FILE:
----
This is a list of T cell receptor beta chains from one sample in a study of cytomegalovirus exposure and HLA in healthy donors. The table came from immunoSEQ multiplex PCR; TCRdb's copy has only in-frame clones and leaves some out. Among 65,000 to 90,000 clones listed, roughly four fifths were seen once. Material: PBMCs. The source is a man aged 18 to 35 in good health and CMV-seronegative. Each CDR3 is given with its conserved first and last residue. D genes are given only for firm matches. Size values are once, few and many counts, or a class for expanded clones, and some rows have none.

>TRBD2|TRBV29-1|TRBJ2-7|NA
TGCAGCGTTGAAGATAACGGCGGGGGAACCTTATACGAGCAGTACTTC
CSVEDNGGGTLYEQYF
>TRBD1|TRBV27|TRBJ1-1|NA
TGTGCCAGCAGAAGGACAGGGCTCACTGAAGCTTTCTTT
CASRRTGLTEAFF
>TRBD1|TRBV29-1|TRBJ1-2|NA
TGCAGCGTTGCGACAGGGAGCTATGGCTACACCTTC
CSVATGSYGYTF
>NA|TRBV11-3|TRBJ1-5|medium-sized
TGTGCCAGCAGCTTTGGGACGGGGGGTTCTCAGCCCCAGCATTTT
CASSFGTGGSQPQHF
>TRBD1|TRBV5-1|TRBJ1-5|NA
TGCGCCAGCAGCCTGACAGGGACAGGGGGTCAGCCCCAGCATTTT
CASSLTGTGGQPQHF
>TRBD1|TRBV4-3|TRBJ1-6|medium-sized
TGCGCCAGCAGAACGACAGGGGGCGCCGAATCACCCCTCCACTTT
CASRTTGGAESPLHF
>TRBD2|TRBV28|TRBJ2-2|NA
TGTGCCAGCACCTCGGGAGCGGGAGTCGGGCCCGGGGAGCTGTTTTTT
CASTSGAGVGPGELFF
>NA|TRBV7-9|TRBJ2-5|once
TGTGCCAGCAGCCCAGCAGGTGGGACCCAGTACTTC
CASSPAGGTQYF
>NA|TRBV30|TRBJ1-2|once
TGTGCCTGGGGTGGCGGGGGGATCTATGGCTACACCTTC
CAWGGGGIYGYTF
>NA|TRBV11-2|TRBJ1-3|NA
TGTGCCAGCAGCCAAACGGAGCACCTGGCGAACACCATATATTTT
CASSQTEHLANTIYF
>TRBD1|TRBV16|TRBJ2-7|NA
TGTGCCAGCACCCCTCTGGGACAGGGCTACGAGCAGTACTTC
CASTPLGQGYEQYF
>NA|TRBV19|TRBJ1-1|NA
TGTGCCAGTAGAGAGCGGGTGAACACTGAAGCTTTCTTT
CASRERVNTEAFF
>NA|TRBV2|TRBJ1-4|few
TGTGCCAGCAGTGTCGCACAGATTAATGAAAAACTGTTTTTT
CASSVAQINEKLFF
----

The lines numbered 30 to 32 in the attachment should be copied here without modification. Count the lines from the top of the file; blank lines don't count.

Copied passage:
TGTGCCAGCAGCCAAACGGAGCACCTGGCGAACACCATATATTTT
CASSQTEHLANTIYF
>TRBD1|TRBV16|TRBJ2-7|NA